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Outfielder Goslin Draws a Suspension Baker Battling for Third-Base Job With Yankees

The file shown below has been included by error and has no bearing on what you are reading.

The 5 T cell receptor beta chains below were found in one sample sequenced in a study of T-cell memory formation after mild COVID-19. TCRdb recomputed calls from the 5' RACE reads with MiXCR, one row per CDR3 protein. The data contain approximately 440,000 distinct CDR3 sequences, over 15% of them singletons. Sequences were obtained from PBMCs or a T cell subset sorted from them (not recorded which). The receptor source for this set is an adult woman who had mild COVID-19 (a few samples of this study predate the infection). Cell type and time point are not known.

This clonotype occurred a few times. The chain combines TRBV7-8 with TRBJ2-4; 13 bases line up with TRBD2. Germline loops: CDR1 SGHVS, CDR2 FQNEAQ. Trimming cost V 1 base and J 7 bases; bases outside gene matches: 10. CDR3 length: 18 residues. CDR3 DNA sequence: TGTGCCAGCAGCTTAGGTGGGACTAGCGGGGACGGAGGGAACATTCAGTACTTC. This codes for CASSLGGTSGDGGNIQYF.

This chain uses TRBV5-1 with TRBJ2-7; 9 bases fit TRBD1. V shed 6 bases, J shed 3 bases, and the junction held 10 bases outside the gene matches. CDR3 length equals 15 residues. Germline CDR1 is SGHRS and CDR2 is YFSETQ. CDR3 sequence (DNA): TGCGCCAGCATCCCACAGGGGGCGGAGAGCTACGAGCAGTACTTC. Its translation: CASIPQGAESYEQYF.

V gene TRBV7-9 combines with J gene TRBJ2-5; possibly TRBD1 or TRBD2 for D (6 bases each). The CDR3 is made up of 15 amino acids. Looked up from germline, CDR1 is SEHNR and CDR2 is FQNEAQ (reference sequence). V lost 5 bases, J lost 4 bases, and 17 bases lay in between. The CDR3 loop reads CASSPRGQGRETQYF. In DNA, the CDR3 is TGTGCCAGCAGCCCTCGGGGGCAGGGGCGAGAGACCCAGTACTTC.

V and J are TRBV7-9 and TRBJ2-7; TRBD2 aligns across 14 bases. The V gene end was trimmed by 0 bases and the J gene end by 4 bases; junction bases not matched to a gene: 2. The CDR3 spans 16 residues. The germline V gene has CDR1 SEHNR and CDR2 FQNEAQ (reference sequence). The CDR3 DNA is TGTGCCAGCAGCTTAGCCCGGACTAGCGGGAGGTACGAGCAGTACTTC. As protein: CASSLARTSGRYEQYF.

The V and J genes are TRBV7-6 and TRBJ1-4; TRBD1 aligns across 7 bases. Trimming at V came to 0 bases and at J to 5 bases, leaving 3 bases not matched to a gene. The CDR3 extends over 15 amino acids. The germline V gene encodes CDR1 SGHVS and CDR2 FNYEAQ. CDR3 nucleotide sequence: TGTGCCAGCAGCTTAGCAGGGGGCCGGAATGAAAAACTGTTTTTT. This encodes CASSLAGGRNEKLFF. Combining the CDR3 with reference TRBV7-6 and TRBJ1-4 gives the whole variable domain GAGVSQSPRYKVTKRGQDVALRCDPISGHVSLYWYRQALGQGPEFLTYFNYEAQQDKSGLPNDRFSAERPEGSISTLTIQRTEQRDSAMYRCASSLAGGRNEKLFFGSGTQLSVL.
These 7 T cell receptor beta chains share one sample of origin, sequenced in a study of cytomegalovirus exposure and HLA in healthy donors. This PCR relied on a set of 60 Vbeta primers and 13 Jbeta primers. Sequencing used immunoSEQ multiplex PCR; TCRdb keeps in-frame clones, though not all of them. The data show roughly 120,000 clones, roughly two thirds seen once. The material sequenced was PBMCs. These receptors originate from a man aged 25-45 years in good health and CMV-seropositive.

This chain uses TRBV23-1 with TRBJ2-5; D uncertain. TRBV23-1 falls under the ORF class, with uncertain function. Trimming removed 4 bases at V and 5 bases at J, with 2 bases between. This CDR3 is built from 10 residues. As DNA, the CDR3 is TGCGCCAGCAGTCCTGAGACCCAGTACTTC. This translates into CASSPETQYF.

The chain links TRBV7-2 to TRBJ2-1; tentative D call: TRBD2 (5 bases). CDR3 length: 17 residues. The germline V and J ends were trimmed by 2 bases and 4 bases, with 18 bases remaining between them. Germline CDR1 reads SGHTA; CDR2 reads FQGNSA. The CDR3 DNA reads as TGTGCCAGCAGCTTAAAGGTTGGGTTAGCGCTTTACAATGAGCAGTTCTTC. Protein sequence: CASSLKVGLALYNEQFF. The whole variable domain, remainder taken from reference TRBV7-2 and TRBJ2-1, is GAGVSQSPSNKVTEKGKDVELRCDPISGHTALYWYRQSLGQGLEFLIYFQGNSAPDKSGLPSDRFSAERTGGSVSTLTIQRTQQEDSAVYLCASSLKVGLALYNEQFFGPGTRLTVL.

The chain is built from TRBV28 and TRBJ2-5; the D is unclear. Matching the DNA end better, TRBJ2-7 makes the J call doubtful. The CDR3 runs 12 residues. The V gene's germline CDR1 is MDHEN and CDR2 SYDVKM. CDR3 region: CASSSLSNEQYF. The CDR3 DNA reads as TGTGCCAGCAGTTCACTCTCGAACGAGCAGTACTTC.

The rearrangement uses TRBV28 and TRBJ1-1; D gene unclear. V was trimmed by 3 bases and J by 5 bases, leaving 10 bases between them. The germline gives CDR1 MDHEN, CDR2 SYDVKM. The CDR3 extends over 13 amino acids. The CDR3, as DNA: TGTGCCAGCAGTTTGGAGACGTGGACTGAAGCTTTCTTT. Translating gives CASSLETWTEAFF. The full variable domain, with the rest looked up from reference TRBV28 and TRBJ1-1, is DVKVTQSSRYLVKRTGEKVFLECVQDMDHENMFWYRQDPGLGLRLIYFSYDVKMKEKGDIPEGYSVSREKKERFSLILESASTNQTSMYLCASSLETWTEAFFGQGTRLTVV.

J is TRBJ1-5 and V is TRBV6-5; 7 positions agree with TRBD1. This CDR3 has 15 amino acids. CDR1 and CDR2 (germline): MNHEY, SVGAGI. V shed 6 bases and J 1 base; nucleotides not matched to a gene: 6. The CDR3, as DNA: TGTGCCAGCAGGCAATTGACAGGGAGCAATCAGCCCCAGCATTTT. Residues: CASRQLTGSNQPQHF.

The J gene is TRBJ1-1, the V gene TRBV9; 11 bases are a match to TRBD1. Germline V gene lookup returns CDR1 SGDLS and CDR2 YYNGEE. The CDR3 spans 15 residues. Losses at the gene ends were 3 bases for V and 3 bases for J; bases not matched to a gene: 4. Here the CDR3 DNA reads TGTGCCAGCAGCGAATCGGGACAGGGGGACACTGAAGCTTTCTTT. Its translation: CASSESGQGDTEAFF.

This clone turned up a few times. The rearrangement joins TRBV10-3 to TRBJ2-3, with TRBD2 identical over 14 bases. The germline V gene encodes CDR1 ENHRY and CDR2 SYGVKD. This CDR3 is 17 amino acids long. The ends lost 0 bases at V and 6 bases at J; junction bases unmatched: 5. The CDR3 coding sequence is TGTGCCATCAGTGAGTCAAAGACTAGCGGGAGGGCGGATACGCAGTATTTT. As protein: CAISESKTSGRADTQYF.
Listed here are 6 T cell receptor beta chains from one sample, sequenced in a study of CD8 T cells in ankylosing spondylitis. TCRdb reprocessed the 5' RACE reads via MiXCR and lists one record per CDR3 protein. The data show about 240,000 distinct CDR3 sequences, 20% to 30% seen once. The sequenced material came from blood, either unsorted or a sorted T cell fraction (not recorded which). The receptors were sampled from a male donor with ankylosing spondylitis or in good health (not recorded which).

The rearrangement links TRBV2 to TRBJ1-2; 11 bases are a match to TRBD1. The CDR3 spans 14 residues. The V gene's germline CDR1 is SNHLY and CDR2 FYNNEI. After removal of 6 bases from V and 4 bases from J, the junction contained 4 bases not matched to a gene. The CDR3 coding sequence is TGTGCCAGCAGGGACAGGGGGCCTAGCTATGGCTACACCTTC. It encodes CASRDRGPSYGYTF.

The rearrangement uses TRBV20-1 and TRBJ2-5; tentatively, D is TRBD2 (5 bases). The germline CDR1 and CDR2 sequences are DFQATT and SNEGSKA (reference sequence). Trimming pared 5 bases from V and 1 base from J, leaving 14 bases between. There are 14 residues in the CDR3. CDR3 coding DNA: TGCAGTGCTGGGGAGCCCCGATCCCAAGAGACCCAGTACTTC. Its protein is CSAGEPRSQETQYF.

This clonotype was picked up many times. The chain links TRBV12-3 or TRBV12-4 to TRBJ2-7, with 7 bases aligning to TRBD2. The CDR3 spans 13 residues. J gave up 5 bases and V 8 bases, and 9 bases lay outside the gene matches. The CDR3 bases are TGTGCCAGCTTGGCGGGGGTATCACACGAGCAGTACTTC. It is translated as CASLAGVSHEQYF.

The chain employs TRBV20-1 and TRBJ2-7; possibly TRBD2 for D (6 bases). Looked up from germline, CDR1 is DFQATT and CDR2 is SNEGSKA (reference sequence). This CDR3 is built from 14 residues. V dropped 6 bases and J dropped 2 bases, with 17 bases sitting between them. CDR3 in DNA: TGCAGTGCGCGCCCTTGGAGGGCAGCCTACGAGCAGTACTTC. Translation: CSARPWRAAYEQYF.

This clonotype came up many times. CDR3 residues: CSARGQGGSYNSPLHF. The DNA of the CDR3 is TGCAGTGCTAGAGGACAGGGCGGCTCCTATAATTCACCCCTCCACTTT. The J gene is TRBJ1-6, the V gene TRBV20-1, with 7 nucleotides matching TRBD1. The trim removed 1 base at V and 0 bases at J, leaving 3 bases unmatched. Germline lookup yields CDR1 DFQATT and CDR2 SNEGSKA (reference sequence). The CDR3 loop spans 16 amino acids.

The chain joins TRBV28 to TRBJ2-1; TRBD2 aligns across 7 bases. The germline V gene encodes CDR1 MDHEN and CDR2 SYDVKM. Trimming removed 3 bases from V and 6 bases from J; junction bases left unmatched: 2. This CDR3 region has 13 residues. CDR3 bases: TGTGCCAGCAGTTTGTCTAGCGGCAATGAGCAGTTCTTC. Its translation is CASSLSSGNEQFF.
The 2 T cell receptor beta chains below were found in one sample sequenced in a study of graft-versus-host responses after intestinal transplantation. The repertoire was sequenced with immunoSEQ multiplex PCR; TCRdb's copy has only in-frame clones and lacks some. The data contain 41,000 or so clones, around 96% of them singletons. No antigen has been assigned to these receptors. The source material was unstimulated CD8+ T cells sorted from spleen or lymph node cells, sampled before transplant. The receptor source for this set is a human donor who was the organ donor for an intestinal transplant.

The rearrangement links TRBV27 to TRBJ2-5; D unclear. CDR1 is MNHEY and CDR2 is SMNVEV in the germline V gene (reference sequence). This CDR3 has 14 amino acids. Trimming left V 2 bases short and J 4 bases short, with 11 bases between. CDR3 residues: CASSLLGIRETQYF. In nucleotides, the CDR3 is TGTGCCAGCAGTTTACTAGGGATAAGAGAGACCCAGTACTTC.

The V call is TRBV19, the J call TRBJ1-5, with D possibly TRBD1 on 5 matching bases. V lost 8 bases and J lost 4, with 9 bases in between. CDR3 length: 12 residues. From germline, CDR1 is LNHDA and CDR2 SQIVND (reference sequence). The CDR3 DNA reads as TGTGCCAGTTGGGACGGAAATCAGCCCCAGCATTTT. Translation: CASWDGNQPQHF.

PLAYER ON WHOM MUCH DEPENDS BREAKS RULES BY DENMAN THOMPSON. TAMPA, Fla., March 10.?A bombshell was exploded in the camp of the Nationals today, when Leon Gosliirwas suspended tor failure to observe training rules. Goslin received notice of his suspension, signed by both President Griffith and Manager Milan, and he watched today's practice session in civilian clothes from the side lines. The term of his suspension was not speci fied. Goslin, who admits the truth of the charges against him, is very much cut up over the fate which has befallen him. He plans to ask for reinstatement on a premise to be good. Neither President Griffith nor Manager Milan had indicated whether Goslin's plea will be given consideration. TAMPA, l-'la., March 10.?There is more than a possibility that Leon Goslin, slated for a regular job as picket man for the Nationals in his first year as a major leaguer, may earn the additional distinction of being placed in the middle pasture instead of right field, to which, by common consent, he has been assigned in the pre-season calculations. There is little doubt but that it' fielding skill alone was essential, without regard for experience of batting prowess. Eddie Goebel would get the nomination, lor in pure speed and defensive abi1:*y he probably is the peer of any fly chaser on the roster, but Goslin haying the call because of his hitting power, it becomes a question whether Goose also wouldn't prove more effective in center field because of his wonderful arm, than the present incumbent, Rice last year having been woefully deficient in throwing. . Goslin has a wing as strong ami, supple as tempered steel, and can heave a ball from great distances with remarkable accuracy, while Hiee not only is handicapped by a notable lack of sureness on ground balls an'd the fact that he has to take a pitch er's wind-up to throw, involving the loss of several precious seconds, but j lie is unable to attain much distance, | owing to the fact that his arm is com- I parativel}- weak. I Rice llellfie* Arm Stronger. * Rice asserts lie has never been able to throw from the out tie Id without in- j curring pain, but lie took a course of i treatments during the past winter ! and says his arm feels so good now that he believes the ailment has been j overcome. It Sam experiences trouble with his wing again this season, how ever, there is little question but that i shifting him to right field will be eon- ! sidered. In that event Goslin will be the heir apparent to the job in center, as Milan will be a fixture in left, un- j less his leg caves in, as it did at one \ time last year. It would prove ruinous ! to transfer Goslin to left field, where , his batting and general efficiency j probably would be greatly impaired by having the sun to contend with. Whether a change will be seriously ! contemplated depends, of course, on the condition of Rice's arm this year. Jf he shows improvemett over his throwing form of last season he will be unmolested in the position. Other wise for the general welfare of the team a shift may be considered necessary, in which event Goslin will be the logical candidate, provided his performances justify the optimistic estimate of his capabilities already formed. Goslin still has a lot to learn about playing the outfield. He has been In professional base ball only two years and for a part of that period his work was confined entirely to pitch ing. He is an intelligent chap, how ever. and has proved such an apt pupil there is little doubt he will pick up the fine points of his duties rapidly. * Most Clianoea in Center. Clark Griffith always has contented that ability to throw well is a prime requisite for any outfielder, but particularly for the player stationed in right., who has so many chances to prevent a runner on first from advancing more than one base on a ! safety into that sector. There is j little doubt that in the course of a season, however, a centerfielder who can get 'em to either side of his spacious territory will have many more chances for throws than either a left or right fielder, so it would seem logical to place the player with the most effective whip in the middle pasture, especially as the heaves re quired of him are in the main longer than those necessary from the other two gardens. While on the subject of outfielders It should be recorded that Milan him self appears to be in better physical condition than for many seasons past. The manager, who says he has not felt so well for several years, both looks and acts it, and he believes he can avoid the trouble with his leg that put him on the shelf on several occasions during the 1921 campaign. He has assigned himself to the post In left field, but only tentatively, for the new pilot a??erts that if any one proves better qualified for the job, or if he again is afflicted with a Charley horse he will yank himself from the line-up instantly. Fans who saw the unhesitating manner in which he dealt with wabbling pitchers during his brief tenure as director last sum mer will feel confident Zeb means what he says. All Player* on Hand. There were no absentees from yes terday's drill at Plant Field, Zacharv having recovered from the heavy cold that kept him on the side lines the day before. The weather also was more propitious, there being no high wind to contend with, and as a result the athletes got in as beneficial a work-out as any yet staged. The feature of the session was the tutoring given Miller, Phillips and Gleason in the art of pitching with AUTO GLASS FOB WINDSHIELDS OR BODIES. Installed WMlo You Wait. Tor am to & Was man 1017 NEW YORK AVE. V.W. The (w 7c TIRE m === you need A Special :t0x3Vi-I?<?h Well Known Make CHAS. E. MILLER, Inc. 813 14th St., 4 Doors North of H St. Brucewood ?locks the fashionable knot in place 20c each?4 for 75c KARL * WILSON THW.N.Y. men on the bases. During the batting practice, with Brower stationed on first and Manager Milan acting as the runner, this trio was coached with painstaking care on how to prevent aliens from taking undue liberties on the paths. 'Cieorge Mogridge. who is skilled at the business himself, took a prominent part in the course of in j struction, and gave the recruits many valuable pointers. Miller already has a pretty good Idea of tlfe requirements and he got the ball over to first so fast on a couple of occasions that he nearly ruined Browvr's hands. Phillips, too, demonstrated l?e is able to prevent a | big lead being taken on him. Olea-l I son, who probably is the most ac ! complislird fielder of his position | among the rookies, is keen in de tecting a runn?*r sneaking inches on ! him, and quick when lit* decides to 1 throw to first, but is guilty of faulty j footwork when he does it and "tele i graphs'* his intention to deliver a ball to the plate. These wrinkles can be ironed out with steady practice. Crenm of the Recruits. There is no question but that Mil ler, Gleason and Phillips are the j cream of the recruits on what they i have shown to date. With Harry j Courtney they probably will be called ! on to do all the pitching the first two games the Nationals play, against ine Phillies at Leesburg next Thursday, and the Bosto/i Braves here the fol lowing Saturday. Ray Francis had his regime on the mound in batting practice cut abrupt ? ly short when it was discovered that ! he had developed two bad blisters on j his throwing hand. His actions indi | cated he had a sore arm and when ! Milan inquired and discovered what | the trouble was the southpaw prompt ly was relieved of duty for fear ne would further injure himself. Francis acted gamely about it. He voiced no complaint, although he was wincing with pain at each delivery. ST. LOUIS. March 10.?Rogers *Hornsby, leading batsman o^ the National league last season, has come to terms and has departed for the Cardinals' training camp, at Orange,- Tex. An agreement was reached after a conference with Man ager Rickey. Terms of the contract were not made public, but it is un derstood thUt the salary is between $20,000'and $25,000, with a clause in creasing it if the club finishes first, second or third. Negotiations between the club and Jacques Fournier, first baseman, have as yet failed of an agreement. Fournier is the only regular of last year's team who has not signed. LANDIS DECLINES JOB. CHICAGO. March 10.?K. M. Landis, commissioner for organized base ball, does not intend to become a court of last resort for the National Fed eration?the "sandlot" group?he has decided. "I am in hearty sympathy with as pirations of young ball players, but am too busy with the work of or ganized clubs to assume any Juris diction over the federation." Yale Outshoots Oxford. NEW HAVEN, Conn., March 10.? Yale defeated Oxford in an Interna tional rifle match yesterday, 740 to 708. Scores were registered by cable. TWO "VIEWS" EACH OF A PAIR OF PROMISING NATIONAL ROOKIES Cherrydale Athletic Association in tends to put unlimited and junior nines in the field this year and is booking engagements for both. Chal lenges will be received by Capt. Hick ey Johnson, Cherrydale, Va. Officers of the association are F. E. Goodnow, president; John H. "Raines, vice presi dent and manager of the junior team; William O. Williams, secretary; V. E. Reynolds, treasurer; K. C. Johnson, assistant treasiVrer, and Jack Spates, manager of the unlimited team. Mohican Athletic Club of Hvatts ville desires games with sixteen seventeen-year teams. For engage ments write V. Shuhy. Hyattsville, Md., \>r telephone Hyattsville 14-W, between 6 and 8 p.m. Candidate* for the Trojan nine are to report Saturday night at 7 o'clock at the Jefferson School. Scat Pleasant Athletic Association's nine will practice Sunday afternoon at 2 o'clock on the association field. Many players are expected to turn out. Hilton Athletic Club plans to send a sturdy team into action this season. Practically all of the Hiltons will be members of high school nines. - Peabody School scored a 12-to-6 win over the Hilltops. A rally in the seventh inning decided the issue. Mount Rainier Emblemi will hold a base ball meeting tomorrow after noon at 28th and Ash streets. Mount Rainier, Md. Candidates for the nine are to report at 2 o'clock. CUE MATCH TO PUMPHBEY. Buck Pumphrey nosed out Frank Knell, 100 to 89, last night in a pock et billiard tournament match at the Grand Central Academy. Guy and iPurcell will meet in the tourney to night, starting- their match at 7:30. 2 SPORT MARTS 1303 F St. N.W.?1410 N. Y. Ave. N.W. Batturup! * ?and the same starts. "We're battin<r 1.000 In the Baae Ball Supply League this year. Better values, bigger bargains than ever before. "Whatever you want you can get it here?at the right price. BASE BALL OPENING SPECIALS $5.00 BASE BALL SHOES Fully guaranteed. Good quality leather; <? i no all alr.es ^O.VO BASE BALL UNIFORMS Made to order. $4.00 Up 92.00 American League BASE BALL Guaranteed /:q 18 Innings.... City League BASE BALL Jlorseblde cov- AO/* er, full size...1. REACH FIELDER'S GLOVE Full leather palm, guar anteed. A good ~ Boya' Glove $1.50 $3J>0 BASEMAN'S MITT Good quality leather, in white, black or ?<* no tan. Guaranteed BIG CATALOGUE FREE?SPECIAL TEAM DISCOUNTS ANY SWEATER That is Marked Up to $12.00 $6.50 A ONE-DAY bar gain. All styles? Coat Sweaters, V lieck Slip - overs. Shawl - collar Slip overs. All colors and color combina tions. Remember? it's a ONB-DAT bargain. $5.00 Golf Gubs All models included?all fully guaranteed. $3.25 Sunday Golf Bag SI Regularly 1 92.00 Other bit*? up to $20.00 Soors Cuds Free SPORT MART 1303 F St. N.W. I \ 1410 N. Y. Ave. N. W. I ' Note These Handy Locations THREE PAIRS BROTHERS ON THE PITTSBURGH CLUB BY JOIIX B. FOSTER. The Pittsburgh National* have established an entirely new record ?a family one. The Smoky City ha* three pair* of brother* on It* team. ''We could only beat that by maklnjr 'em Jwins or four pair*/' nald Barney I>reyfu** proudly. For this Is the first time that three pair* of brothers lmw played on the name big: leagrue elub at the aame time. Flrnt come the Blfcbee*. Canton and Lyle. The former ha* been an outfielder with the Pirate* for ?ome time, and the latter I* a pitcher, who perhap* may need another year's seasoning: on the coast. Then there are the Morrison*. John and Phil, pitchers both of them; both ex-Army men. and both too flrood to paws by with Just fa vorable mention. The third pair, recently snaRipcd by Dreyfuss, are the brother* Rohwer. One of them, Ray, was with the Pirates last sea*on. Once or twice he slipped In as a pinch hitter. The other was at the Uni versity of California. His name I* Claude, aad he is a rather nifty third basemaa. Maaager Gleason of the White Sox, has a real Job in trying to develop a capable pitcher to help out Faber and Kerr. G. U. ENTERS FIVE MEN IN COLLEGE TITLE MEET Georgetown University will send a ! squad of five uthletes to the annual ; interoolleglate indoor track and field ; championships to be held in the 22d , Regiment ArTnory at New York to morrow night. Jimmy Connolly, mile champion, will race over his favoritf | distance, while Bob L.e Gendre is ! slated to start in the dashes. A two | miie relay team will include Con i nolly, Brewster. Marsters and Hig j gins or Brooks. The runners will leave ? for New York tonight. More than five hundred athletes, representing fifteen of the leading colleges in the east, will compete in the meet. Reside Georgetown, Am herst, Princeton, Cornell. Dartmouth, Penn State, Columbia, Massachusetts Tech, New York University, Brown, Lafayette, Yale, Boston College, Har vard and Pennsylvania will be rep resented. < Tomorrow's meet will be the last of the indoor season for the Blue and Gray team. Georgetown is planning an extensive outdoor campaign. Sev eral of the leading college track skuads of the north- and the south Atlantic sections will be encountered. Jack Smtib. Cardinal outfielder, has to wear glasses when reading, but has no use for the "specs" on the field. Pleasing Styles For Spring New Sport Model. Wins Immediate Favor * Scotch Tweeds CO Homespuns # / ?"" J\J Scotch Tweeds C 1*9 I Iml Homespuns *r m / I I Effective Colors f ^ m Up CTANLEY w 1209 Pa. Ave. N.W. CLOTHES SHOP 53,626 AT SOCCER GAME IN ENGLISH CUP SERIES LO\UO\, March 10.?In a re played Soccer Association cup match yesterduy Tottenham Hot Mpur defeated Cardiff, 2 to 1. The official attendnnce wan 53,020. The other teniuii now left In the race for cup tie* honor won by Ifotwpur last year are Preston North Knd, Notts County and Huddersfield. CARPENTIER WILL REST BEFORE LEWIS BATTLE By the Associated Press. PARIS, March 10.?Georges Car pentier, European heavyweight, will' be confined to his room for several I days as a result of an operation for an infected condition of the throat. Carpentier said while the operation was not serious enough to require that he remain in bed, he would stay indoors for the next few days and then leave for a month's rest in the country. When he returns to Paris he will resume training for his bout with Ted Lewis, scheduled to be fought in Lon don on May 11. Bout to Hike Gibbons. PEORIA. 111.. March 10.?Mike Gib bons, St. Paul, defeated Tommy Mur phy. Chicago, in a ten-round bout last night. VETERAN IN COMPETITION WITH TWO AT HOT CORNER NEW ORLEANS, March 10.?J. Franklin Baker, known as "Home run" Baker before the advent of Babe Ruth into classic realms of swatdom, has entered into a battle for his third-sack position. The veteran has found the competition keen, with Mike McNally, Norman McMillan and Glenn Killinger, the Penn State foot ball star, as rivals. Baker conducted himself admirably yesterday at the far diamond corner, however, and anDeared to be in suoerb condition. In batting practice Baker poled out several long1 drives, while Killinger topped him with 2C high one over the park wall. Cap Skinner appeard best of the youngsters in the outfield, covering a great deal of ground. Foster Join* the Itod Sox. HOT SPRINGS, Ark., March 10.? Eddie Foster, third baseman, is among the eight latest arrivals at the Red Sox camp. He denies that he has been holding out. Otto Roehlke, a recruit first sacker from Chicago, also as ar rived. Jack Perrin, former Michigan out j fielder, who played with Waterbury i of the Eastern League last year, has been mailed his unconditional release. He wanted too much money. Cobb and Hefilniunn Untile. AUGUSTA, Ga., March 10.?A race for unofficial batting honors rivaling that staged during the playing season last year is going on at the camp of the Detroit American*?. It is between Harry Heilman and Manager Ty Cobb, leading American league hitter, and runner-up, respectively. Each is at tempting to outdo his rival in the matter of sending the ball over the fence. Cobb, who has been in camp I longer than Heilman, is leading, two "home runs'' to one. Residents of Augusta, where Cobb obtained his start as a ball player, are rowding to the park in such numbers uring the practice .sessions that yes terday the Tiger leader found it necessary to warn spectators to keep off the playing field and escape pos sible injury from batted balls. Johnson Joins While So*. SEGUIN, Tex., March 10.?Shortstop Ernie Johnson is in the camp of the Chicago Americans today. Kib Falk, star outfielder, and Dick Kerr, hold outs. still are absent, but Manager Gleason is confident that his regulars will be rounded up in time to witness, at least, the first exhibition games with, the New York Nationals tomor row at San Antonio. All of Brownii in Camp. MOBILE, Ala., March 10.?The entire St. Louis American club is now at the training camp here, following the ar rival of Dave Danforth, pitcher ac quired from the Columbus American Association team, and Herman Bron kie. who was turned back by the Mobile team. The regulars defeated the recruits yesterday, 11 to 3. The heavy hitting of the regulars con vinced Manager Fohl that his men are ready for the season's opening. Indiana Forced to Idle Again. DALLAS. Tex. March 10?The Cleveland Indians have lost another day's practice, heavy rains forcing the players into idleness yesterday. This is the eighth, time they have been denied the use of the grounds because of bad weather. That Manager Speaker is favorably impressed with Pat McNulty, Ohio State University outfielder, and Bruce Barton, semi pro pitcher, was indicated when he placed them on the Indians' first team when the squad was split preparatory to games tomorrow and Sunday with the St. Louis Cardinals and Wichita Falls. Wind Unkind to Mackmen. EAGLE PASS. Tex., March 10.?The weather yesterday was not kind to l the Athletics. High winds blew clouds of dust in their eyes and kept them off the field in *th-e forenoon. They were out for a short time in the afternoon for batting practice. Cunningham Pleases Experts. SAN ANTONIO, Tex., March 10.? Bill Cunningham is working impres sively in center field for the Giants, and is being considered by the ex perts as the most likely choice for the berth. Bancroft is being groomed by McGraw for the lead-off position. He led the batting order of the reg ulars in a six-inning game yesterday in which the yannigans were defeat ed, 11 to 1. thirteen hits to five. Smitli Shine* fop Dodgers. I ?JACKSONVILLE, Fla., March 10. - Hurler Sherrod Smith gave an unusual trailing exhibition for the Dodgers yesterday. His stunt consisted of | poling the sphere high and wide over I the fence and of heaving: three in | nings of the regular-yannigan gam with his underhanded delivery. it j proved very effective. ICed* I iiahle to Play Game. MINERAL WELLS, Tex., March 10. - Unfavorable weather conditions caused the calling off of the vets-colts at the camp of the Cincinnati Nationals. Sev enteen players will accompany Manager Moran to Fort Worth, where the team will be given its first test against th^ champions of the south in games to morrow and Sunday. Some of the regu lars including Iiargrave, Rixey, Scott | and Burns, will remain here. Phils in Two Work-out*. LEESBURG. Fla . M ireh 10.?Th^ | Phillies, favored by summerlike weath er. were given two snappy work-outs yesterday. Manager Wilhelm is anxious to g. t the players in shape for his first i exhibition game tomorrow between the | regulars and yannigans. Card* Go to Play Indian*. i ORANGE, Tex.. March 10.?Sixteen members of the St. Louis Nationals I were to leave today for Dallas, Tex. ! where they will meet the Cleveland Americans in exhibition games tomor row and Sunday. | Cub* in ('onteKt Today. , PASEDENA, Calif.. March 10?Th 'Chicago Nationals today faced their j first exhibition game here. They wer-i i to cross bats with the Portland club of : the Pacific Coast Leapue. The Ctibs | arrived from their training camp on ! Catalina Island ready for the gam I The teams also will play tomorrow and Sunday. Arnold Statz, former Coast League star, will replace Max Flack as. lead 'off man. Flack will bat second. Pirate* Di*cu*sing; Schmidt. WEST BADEN. Ind., March 10 ? In - cision of Walter Schmidt, Pirate catch er. to withhold his signature from a 1922 contract unless he is granted $10,000 a season for three years, is the main topic of discussion here. Manager Gibsor^ said: "I would lifc* to start the seasort with Schmidt behin 1 "the bat, but he must re-fort soon or L shall groom one of my young catchers for the job." Oescliger Report* to Brave*. ST. PETERSBURG. Fla.. March !'?. - The Braves had their first battinyr practice of the year yesterday. Jo?* Oeschger, veteran pitcher, has turned j up. much surprised to learn that his [ absence caused uneasiness. ? STATUE OF MATHEWS0N. NEW YORK, March 10.?A heroto statue of Christy Mathewson delivei ins his famous fadeaway is to I erected in Van Cortlandt Park b>' amateur base ball players of New York city. The famous hero of th? pitching mound is still at Saranai lake making a fiRht against tubercu losis. Recently he was reported able to take short walks each day. Tennis Honors to Shafer. JACKSONVILLE. Fla.. March 1" ? Carlton Shafer of New York, won th? southeastern tennis championship in straight sets over C. S. Seabury or Palm Beach. Radiators and Fenders ANY KIND MADE OR REPAIRED. 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